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Volodymyr Hudyma
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React Hooks: useLayoutEffect

May 13, 2021

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    React provides us with a useLayoutEffect hook to improve our applications in some specific cases, however not everyone is aware of how to use it.

    It works pretty much the same as useEffect, but they are executed after different stages in the rendering cycle of a component.

    The "useLayoutEffect" Hook

    This hook is synchronous, meaning that React waits for all the logic within the hook to complete and execute immediately after the rendering phase, but before drawing the changes on the screen.

    Consider the following example:

    const App = () => {
      useLayoutEffect(() => {
        console.log("useLayoutEffect");
      }, []);
    
      useEffect(() => {
        console.log("useEffetct");
      }, []);
    
      console.log("Render");
    
      return <div>Hello, world!</div>;
    };

    The output:

    Hooks Execution Sequence

    The sequence is the following:

    1. Enter the render phase.
    2. Execute useLayoutEffect.
    3. Draw the changes on the screen.
    4. Execute useEffect.

    The hook becomes very useful when you see flickering on an initial render, as in the following example:

    const App = () => {
      const [user, setUser] = useState("Unnamed");
    
      useEffect(() => {
        setUser("John");
      }, []);
    
      return <div>Hello, {user}!</div>;
    };

    The output:

    Flickering With useEffect

    The flickering is caused by setting a user name just after the changes have been printed.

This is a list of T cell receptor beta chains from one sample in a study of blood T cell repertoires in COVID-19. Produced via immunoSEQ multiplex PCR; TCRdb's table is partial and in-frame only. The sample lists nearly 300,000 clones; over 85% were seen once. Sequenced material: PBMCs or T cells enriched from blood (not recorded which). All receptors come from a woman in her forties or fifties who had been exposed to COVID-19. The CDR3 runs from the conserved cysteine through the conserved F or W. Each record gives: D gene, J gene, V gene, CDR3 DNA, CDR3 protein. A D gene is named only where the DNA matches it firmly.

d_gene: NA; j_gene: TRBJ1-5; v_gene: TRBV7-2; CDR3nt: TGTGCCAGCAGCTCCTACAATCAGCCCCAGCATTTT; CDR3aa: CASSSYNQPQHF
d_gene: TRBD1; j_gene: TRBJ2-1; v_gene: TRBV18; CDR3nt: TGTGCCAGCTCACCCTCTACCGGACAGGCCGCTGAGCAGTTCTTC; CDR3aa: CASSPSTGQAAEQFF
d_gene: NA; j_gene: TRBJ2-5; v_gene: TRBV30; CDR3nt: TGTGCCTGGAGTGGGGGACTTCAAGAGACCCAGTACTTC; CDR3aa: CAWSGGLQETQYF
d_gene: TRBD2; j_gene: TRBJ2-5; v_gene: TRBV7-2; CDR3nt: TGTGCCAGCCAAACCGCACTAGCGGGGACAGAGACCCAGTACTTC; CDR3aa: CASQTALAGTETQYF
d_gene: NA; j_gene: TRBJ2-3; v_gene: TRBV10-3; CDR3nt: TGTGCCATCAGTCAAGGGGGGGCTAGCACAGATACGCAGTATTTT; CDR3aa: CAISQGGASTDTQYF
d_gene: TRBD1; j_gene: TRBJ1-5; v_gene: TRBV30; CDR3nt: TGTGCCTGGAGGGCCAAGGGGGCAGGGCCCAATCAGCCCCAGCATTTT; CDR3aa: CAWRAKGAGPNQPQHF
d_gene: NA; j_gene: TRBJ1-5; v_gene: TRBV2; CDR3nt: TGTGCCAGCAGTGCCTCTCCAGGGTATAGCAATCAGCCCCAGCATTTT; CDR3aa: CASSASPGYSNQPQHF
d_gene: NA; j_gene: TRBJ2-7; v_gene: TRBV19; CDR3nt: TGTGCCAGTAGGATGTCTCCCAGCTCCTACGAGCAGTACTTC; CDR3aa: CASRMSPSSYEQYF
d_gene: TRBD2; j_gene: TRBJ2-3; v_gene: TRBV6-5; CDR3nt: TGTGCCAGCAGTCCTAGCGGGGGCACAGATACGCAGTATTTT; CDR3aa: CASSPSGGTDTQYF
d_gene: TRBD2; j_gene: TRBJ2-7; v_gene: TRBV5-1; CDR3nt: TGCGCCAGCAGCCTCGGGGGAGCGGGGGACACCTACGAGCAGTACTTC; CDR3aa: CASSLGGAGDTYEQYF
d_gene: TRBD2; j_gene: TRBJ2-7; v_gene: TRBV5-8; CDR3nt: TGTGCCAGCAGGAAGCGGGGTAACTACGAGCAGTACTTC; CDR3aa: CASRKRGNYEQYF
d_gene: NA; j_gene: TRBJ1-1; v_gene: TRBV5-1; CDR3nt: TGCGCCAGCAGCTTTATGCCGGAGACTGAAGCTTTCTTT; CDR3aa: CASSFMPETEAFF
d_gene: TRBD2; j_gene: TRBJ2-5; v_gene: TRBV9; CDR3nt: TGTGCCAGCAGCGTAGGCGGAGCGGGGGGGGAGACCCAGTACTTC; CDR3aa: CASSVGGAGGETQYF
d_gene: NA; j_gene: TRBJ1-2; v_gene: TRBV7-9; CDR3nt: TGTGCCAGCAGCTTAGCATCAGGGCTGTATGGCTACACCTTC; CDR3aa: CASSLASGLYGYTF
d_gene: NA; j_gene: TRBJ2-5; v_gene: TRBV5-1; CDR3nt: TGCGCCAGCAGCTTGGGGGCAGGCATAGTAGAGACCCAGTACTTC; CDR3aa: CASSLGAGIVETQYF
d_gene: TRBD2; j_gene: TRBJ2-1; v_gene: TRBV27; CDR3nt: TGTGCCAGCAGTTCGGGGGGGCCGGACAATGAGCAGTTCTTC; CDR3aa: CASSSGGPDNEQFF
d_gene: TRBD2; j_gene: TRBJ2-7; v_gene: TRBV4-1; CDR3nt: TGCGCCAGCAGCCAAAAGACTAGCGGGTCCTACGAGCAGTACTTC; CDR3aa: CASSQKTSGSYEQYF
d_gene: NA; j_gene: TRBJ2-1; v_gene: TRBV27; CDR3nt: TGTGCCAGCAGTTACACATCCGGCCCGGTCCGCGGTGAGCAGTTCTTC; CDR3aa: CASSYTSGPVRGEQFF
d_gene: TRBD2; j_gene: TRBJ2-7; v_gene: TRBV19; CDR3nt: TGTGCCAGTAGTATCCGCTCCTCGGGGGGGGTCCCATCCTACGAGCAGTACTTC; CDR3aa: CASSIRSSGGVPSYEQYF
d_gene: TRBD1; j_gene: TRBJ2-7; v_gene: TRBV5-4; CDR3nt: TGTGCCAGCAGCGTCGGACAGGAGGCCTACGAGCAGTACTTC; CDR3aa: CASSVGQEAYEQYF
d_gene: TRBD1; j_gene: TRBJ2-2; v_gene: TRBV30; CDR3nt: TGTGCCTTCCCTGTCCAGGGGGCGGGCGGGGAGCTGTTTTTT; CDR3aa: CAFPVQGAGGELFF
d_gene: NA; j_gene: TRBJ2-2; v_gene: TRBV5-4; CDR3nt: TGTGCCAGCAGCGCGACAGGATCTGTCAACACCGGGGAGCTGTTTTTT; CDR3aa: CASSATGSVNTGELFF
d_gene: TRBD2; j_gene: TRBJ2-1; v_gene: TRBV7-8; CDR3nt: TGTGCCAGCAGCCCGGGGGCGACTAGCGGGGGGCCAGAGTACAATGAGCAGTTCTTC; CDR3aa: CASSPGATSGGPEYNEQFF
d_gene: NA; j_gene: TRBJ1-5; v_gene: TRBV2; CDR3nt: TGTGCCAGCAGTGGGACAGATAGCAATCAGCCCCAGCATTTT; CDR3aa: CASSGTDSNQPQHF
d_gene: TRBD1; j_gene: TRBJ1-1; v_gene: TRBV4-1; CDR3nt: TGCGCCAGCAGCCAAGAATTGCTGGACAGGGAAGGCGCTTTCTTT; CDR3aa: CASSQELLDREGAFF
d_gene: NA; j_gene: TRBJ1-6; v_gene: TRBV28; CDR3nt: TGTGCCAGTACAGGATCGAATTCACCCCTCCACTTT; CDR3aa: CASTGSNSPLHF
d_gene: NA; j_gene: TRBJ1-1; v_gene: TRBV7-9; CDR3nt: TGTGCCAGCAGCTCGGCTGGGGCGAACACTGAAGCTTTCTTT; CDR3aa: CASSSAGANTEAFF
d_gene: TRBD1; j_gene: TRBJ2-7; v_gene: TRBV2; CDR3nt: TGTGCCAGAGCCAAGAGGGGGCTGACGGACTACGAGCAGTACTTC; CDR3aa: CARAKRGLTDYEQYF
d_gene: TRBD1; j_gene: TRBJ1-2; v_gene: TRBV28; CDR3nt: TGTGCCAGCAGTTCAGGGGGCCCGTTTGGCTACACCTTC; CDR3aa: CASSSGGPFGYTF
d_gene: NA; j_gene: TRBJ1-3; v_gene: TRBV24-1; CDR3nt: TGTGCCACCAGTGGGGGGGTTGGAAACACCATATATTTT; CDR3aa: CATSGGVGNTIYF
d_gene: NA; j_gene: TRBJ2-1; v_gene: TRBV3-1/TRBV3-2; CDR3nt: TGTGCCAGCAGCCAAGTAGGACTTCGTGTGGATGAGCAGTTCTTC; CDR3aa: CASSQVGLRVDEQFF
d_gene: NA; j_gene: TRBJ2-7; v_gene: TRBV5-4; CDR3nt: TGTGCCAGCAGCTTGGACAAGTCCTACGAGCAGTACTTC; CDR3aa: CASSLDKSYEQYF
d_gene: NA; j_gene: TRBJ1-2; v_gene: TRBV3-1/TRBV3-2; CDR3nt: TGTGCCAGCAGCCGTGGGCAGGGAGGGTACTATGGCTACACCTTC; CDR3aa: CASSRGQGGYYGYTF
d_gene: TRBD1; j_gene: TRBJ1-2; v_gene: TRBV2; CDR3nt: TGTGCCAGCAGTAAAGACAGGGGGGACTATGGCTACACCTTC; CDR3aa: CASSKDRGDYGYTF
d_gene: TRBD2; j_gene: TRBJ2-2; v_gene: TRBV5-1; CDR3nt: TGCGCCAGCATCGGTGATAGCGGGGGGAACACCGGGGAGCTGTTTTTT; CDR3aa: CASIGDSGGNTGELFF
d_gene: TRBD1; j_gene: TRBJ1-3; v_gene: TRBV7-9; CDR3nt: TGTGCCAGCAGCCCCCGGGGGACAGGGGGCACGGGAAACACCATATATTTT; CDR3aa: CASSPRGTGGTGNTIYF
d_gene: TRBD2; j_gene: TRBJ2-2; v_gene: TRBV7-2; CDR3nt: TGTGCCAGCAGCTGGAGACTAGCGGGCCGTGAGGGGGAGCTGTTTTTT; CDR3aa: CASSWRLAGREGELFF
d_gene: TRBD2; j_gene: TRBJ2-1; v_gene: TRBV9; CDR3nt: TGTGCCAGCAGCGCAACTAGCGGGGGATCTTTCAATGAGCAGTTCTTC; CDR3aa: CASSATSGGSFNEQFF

To avoid this, refactor the above example with useLayoutEffect:

    const App = () => {
      const [user, setUser] = useState("Unnamed");
    
      useLayoutEffect(() => {
        setUser("John");
      }, []);
    
      return <div>Hello, {user}!</div>;
    };

    The output:

    No Flickering With useLayoutEffect

    Note that we don't see flickering because se set the user name before outputting the changes to the screen.

    Important Note: Remember that useLayoutEffect is synchronous, so React will wait until all logic in this hook is executed to continue painting, which can cause performance issues. Therefore, 99% of the time you should be fine with useEffect.

    Consider the following example:

    const App = () => {
      const [user, setUser] = useState("Unnamed");
    
      useEffect(() => {
        for (let i = 0; i < 1000000000; i++) {
          if (i === 999999999) {
            setUser("John");
          }
        }
      }, []);
    
      return <div>Hello, {user}!</div>;
    };

    The output:

    Blocking Render

    Text rendering is blocked until the time-consuming operation in useLayoutEffect is finished.

    Summary

    The useLayoutEffect is executed synchronously before the changes are drawn to the screen.

    It's useful for preventing flickering on the first render, but can easily be overused, so be careful.

    In 99% of cases you should be fine with useEffect, so always try it first and see if it works well for you, as most effects don't need UI to wait until they are finished.

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